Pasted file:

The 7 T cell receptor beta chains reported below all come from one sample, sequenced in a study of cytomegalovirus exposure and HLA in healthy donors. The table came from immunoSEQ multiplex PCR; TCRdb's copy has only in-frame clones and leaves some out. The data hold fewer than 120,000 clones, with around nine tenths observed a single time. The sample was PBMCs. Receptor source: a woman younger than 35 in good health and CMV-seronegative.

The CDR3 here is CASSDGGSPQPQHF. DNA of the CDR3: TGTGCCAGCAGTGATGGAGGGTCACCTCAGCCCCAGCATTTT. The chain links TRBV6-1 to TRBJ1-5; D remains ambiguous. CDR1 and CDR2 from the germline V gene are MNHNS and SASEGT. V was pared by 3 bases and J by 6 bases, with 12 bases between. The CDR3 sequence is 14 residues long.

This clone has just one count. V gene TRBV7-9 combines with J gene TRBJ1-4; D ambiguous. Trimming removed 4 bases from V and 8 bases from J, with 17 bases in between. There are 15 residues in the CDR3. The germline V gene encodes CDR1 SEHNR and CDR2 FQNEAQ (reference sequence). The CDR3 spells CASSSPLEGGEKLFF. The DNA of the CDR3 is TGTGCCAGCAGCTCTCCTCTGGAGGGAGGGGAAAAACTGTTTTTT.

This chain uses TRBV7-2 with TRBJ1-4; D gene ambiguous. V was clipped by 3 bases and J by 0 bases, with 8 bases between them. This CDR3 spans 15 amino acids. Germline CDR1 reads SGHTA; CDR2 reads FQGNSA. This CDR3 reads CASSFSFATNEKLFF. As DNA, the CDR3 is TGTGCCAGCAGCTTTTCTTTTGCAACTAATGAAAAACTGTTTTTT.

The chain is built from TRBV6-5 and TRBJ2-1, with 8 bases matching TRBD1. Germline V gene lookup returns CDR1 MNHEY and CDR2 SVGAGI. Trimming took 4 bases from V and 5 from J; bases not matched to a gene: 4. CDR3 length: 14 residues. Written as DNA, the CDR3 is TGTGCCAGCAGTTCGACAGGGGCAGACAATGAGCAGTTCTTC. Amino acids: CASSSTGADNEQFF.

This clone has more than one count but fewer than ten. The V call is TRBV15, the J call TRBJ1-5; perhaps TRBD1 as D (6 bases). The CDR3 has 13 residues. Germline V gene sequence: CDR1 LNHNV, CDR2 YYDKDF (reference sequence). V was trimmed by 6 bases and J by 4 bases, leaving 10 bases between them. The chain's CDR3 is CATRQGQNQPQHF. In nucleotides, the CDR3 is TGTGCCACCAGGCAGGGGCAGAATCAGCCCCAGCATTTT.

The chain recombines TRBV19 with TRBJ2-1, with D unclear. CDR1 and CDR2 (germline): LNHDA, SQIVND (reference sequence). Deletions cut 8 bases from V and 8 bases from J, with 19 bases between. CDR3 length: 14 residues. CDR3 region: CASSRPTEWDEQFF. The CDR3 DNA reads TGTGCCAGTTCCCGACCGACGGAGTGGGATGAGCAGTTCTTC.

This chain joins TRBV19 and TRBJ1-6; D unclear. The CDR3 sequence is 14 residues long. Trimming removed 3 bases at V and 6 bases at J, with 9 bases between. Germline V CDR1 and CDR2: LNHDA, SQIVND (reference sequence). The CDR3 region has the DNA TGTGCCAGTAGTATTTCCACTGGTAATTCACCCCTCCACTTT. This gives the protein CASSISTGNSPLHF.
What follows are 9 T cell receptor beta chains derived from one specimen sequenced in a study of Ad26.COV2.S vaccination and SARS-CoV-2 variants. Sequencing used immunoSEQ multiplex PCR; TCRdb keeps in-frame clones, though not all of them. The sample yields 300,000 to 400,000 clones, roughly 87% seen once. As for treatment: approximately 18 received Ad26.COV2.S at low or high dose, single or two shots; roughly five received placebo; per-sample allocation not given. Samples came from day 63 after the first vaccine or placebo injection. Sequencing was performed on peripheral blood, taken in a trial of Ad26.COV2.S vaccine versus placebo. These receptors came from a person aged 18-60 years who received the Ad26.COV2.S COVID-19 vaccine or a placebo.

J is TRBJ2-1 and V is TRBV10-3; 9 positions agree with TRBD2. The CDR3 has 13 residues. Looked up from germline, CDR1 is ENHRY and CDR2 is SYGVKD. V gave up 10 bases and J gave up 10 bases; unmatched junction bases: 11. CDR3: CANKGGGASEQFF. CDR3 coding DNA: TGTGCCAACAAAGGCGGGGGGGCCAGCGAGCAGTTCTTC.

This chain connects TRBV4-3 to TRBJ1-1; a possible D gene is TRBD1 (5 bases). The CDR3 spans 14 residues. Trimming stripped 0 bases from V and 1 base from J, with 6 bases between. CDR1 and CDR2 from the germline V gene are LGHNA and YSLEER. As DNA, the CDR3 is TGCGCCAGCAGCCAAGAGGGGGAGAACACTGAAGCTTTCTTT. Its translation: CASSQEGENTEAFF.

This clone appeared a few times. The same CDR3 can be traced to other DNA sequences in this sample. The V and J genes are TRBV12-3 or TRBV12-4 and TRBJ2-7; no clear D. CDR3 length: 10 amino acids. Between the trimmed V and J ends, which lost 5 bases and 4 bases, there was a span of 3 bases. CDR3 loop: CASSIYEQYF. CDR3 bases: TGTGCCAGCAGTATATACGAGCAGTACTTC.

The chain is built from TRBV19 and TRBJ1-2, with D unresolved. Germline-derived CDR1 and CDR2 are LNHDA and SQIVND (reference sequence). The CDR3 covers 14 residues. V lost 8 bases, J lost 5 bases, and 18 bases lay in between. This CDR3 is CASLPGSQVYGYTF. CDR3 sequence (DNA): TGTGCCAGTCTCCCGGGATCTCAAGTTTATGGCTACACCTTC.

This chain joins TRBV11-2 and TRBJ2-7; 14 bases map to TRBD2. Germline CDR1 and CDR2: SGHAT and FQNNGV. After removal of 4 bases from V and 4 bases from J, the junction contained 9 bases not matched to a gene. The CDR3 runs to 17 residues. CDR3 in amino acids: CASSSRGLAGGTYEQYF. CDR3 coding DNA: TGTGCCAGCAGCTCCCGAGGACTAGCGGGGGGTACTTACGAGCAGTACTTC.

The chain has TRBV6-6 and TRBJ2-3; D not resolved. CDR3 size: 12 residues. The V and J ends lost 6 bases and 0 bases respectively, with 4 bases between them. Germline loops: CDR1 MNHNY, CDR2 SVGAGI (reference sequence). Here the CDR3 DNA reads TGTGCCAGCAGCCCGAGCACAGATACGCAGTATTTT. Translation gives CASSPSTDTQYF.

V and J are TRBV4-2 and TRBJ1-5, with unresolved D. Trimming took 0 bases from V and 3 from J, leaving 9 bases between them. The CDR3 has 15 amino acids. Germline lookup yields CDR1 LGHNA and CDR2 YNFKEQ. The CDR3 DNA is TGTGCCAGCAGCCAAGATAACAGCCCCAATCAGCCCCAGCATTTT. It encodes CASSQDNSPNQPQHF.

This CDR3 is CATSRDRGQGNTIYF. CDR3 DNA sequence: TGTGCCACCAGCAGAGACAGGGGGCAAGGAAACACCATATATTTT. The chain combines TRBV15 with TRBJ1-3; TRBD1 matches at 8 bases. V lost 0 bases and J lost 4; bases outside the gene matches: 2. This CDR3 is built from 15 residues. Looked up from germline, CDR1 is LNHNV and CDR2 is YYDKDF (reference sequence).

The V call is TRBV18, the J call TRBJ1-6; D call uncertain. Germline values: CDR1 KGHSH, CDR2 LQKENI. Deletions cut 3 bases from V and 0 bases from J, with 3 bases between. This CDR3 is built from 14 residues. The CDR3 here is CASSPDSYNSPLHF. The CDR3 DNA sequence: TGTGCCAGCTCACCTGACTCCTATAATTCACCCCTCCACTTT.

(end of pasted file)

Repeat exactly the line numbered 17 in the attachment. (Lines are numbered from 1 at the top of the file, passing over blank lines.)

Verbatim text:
This CDR3 is CATSRDRGQGNTIYF. CDR3 DNA sequence: TGTGCCACCAGCAGAGACAGGGGGCAAGGAAACACCATATATTTT. The chain combines TRBV15 with TRBJ1-3; TRBD1 matches at 8 bases. V lost 0 bases and J lost 4; bases outside the gene matches: 2. This CDR3 is built from 15 residues. Looked up from germline, CDR1 is LNHNV and CDR2 is YYDKDF (reference sequence).